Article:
Oh, and her supervisor was more than satisfied with her performance on the job. Go figure.

  19. Oh, hon. You have a hug whenever you need it.

    I struggle with depression, and I know those mornings--and afternoons--when getting out of bed is a physical impossibility and your thoughts run drearily round and round the squeaking gerbil wheel in your mind. And mine is *minor* chronic depression. I have a phenomenal colleague who is bipolar, and his story and yours are so similar. Thankfully our department is accepting and finds ways for him to teach while keeping some of the snowflakery off him. Dunno if that is because we are not a single disciplinary department, or if we are merely a bunch of likeminded "teachers first" group that would be sneered at by folks in a more "prestigious" school (hell, until we got a new president who recognized the stellar work we are doing in teaching, the traditional undergrad school sneered at us ... ).Doesn't matter--it means Bipolar Colleague can teach in his area. If only we had an opening for neuroscience ....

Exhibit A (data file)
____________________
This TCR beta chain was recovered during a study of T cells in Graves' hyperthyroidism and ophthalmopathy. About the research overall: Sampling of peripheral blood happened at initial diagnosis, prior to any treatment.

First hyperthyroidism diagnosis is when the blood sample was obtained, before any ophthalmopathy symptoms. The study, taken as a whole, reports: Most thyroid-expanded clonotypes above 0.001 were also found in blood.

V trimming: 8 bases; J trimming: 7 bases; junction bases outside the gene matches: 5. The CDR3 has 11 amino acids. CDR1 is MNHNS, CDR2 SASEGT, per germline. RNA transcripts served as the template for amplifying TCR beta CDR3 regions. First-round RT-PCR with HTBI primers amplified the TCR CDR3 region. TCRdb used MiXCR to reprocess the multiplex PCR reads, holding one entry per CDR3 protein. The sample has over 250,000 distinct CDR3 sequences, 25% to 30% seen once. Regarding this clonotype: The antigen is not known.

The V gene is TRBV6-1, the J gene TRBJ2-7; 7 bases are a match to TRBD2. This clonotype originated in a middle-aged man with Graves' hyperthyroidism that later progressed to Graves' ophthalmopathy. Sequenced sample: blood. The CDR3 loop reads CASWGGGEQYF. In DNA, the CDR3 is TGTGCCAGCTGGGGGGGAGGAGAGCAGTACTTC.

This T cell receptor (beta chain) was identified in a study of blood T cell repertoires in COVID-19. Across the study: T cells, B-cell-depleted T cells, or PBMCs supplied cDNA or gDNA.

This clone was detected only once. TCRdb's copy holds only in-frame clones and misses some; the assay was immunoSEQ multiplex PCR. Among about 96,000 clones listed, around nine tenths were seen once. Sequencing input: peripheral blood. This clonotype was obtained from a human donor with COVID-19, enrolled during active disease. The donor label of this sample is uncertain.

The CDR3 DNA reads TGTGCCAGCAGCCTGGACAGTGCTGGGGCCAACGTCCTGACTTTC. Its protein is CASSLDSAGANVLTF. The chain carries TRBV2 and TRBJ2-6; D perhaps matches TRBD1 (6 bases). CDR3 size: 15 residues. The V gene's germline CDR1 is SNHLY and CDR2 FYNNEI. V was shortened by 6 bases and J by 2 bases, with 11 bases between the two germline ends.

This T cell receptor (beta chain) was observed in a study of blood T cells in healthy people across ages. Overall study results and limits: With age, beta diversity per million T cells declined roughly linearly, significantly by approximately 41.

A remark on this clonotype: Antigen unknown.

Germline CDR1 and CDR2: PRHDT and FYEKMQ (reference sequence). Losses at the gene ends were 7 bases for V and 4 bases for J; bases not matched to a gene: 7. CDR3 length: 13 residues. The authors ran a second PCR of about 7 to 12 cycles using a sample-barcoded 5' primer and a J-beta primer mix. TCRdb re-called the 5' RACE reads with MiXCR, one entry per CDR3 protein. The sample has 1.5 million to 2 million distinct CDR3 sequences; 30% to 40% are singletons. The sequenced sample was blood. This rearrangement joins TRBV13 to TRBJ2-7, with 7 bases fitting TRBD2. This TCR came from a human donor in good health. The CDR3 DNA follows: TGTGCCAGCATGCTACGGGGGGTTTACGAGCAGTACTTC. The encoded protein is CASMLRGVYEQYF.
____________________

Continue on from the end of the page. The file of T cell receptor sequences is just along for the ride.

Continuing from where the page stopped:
20. Beth, all of us out here in the blogosphere wish you the best. You're not alone.

  21. I want to address what Jim said by pointing out something that Beth said:

    "my hyper-firing neurons give me a creative advantage over anyone with a "normal" brain"

    There is something valuable to listening people who experience life differently than the average bear. There is also something to the notion of making slight accommodations for people in order to gain that valuable insight. It's why we work with blind students at uni or give extra time for students who experience anxiety attacks to complete their exams.

    I'll out myself as epileptic. I wrote about epilepsy for RYS. Because it's fucking annoying as hell to have seizures and lose a lot of memories and information. But it also makes me value the months I go without having a seizure.

    (yes, we're talking grand mal, lose consciousness for hours, often hospitalized seizures)

    Side effects of my pills mean that I'm manic some days and depressed others. It takes me at least 3 hours to fall asleep at night, EVERY NIGHT, so I rarely get more than 6 hours of sleep. Try grading and researching on that. My pills make napping an impossibility (again: 3 hours).

    Yet because of these challenges, I have a stronger work ethic than any other person I've ever met *because* I never know when I might have to take a few days off to recover from a seizure. So I'm always working 3-5 days ahead of schedule. Just in case.

    My university gets more work out of me as a result of my paranoia of having a seizure at any time or my guilt when I fall down the depression hole.

    So, Jim: live a little, okay? Try to understand both the good and the bad that might come from someone like Beth who experiences life differently than you.